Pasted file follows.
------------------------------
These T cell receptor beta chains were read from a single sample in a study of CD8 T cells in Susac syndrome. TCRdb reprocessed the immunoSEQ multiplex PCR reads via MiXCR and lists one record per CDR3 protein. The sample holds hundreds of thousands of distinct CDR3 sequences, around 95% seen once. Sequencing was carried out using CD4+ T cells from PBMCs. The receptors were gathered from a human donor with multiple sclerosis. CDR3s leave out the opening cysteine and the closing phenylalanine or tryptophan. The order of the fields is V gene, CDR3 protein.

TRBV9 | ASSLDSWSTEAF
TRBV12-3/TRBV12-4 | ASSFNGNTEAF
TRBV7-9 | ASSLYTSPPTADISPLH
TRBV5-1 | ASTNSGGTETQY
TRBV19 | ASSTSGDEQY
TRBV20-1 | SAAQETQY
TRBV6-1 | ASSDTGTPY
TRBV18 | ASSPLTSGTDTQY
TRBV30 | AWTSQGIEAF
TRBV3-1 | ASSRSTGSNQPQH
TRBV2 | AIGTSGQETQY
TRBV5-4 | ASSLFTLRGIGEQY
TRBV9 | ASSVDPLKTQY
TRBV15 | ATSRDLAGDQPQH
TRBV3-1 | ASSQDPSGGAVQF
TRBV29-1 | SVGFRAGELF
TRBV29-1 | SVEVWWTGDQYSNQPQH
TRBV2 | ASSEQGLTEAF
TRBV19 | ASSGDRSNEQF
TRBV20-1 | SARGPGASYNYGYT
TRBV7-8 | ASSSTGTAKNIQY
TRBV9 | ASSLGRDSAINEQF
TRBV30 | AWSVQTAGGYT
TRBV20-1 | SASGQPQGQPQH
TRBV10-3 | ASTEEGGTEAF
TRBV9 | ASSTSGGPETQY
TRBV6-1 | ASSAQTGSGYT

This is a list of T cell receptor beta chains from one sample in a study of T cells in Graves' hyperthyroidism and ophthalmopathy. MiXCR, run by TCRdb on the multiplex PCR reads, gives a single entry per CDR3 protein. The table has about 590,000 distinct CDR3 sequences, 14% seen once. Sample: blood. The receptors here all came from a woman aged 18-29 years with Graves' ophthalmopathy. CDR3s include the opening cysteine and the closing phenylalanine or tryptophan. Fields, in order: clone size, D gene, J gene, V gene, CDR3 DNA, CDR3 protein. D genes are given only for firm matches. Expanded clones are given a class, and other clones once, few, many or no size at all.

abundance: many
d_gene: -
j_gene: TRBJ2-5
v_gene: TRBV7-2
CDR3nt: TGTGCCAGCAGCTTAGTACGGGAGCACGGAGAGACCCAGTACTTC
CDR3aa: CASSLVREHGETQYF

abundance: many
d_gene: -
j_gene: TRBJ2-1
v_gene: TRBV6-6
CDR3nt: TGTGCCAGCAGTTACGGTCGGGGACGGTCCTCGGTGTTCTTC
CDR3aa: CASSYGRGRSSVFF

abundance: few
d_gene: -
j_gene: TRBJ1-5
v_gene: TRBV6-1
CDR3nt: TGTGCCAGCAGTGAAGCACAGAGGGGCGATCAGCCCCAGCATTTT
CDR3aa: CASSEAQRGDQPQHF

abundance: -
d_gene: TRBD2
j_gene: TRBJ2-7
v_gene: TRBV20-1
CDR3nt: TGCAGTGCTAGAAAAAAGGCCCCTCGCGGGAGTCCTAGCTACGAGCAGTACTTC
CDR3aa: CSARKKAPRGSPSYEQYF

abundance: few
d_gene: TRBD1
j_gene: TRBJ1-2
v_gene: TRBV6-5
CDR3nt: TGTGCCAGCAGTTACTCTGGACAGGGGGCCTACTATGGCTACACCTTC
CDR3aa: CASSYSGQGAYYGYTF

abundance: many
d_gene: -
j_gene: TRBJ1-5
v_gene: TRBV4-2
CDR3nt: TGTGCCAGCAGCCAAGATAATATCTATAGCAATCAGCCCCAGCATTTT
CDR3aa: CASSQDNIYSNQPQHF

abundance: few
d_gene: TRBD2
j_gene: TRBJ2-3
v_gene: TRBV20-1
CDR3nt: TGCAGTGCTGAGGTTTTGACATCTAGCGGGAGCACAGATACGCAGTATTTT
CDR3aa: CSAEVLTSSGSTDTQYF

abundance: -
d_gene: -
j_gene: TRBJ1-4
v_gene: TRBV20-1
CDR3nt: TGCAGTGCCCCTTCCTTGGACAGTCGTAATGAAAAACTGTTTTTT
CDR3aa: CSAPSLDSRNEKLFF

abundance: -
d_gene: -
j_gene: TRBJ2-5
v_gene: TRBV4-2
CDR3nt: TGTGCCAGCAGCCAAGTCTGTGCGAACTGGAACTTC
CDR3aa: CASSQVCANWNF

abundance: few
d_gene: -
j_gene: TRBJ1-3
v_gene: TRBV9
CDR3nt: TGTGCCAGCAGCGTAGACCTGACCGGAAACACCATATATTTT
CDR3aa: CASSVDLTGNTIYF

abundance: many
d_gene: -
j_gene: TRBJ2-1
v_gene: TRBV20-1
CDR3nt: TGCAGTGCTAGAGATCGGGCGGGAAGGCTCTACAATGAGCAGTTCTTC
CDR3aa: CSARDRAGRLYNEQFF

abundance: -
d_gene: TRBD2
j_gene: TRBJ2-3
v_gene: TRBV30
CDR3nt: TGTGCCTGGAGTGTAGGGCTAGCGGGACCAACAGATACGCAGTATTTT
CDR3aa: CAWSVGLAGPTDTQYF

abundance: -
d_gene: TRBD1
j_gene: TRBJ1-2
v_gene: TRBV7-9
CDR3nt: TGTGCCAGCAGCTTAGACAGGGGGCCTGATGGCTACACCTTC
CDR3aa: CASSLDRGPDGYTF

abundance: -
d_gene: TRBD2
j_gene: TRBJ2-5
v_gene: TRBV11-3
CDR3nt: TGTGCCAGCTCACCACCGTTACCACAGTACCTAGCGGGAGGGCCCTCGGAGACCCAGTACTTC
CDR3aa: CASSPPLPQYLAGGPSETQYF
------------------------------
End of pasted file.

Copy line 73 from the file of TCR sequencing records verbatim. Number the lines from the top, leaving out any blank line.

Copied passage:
d_gene: -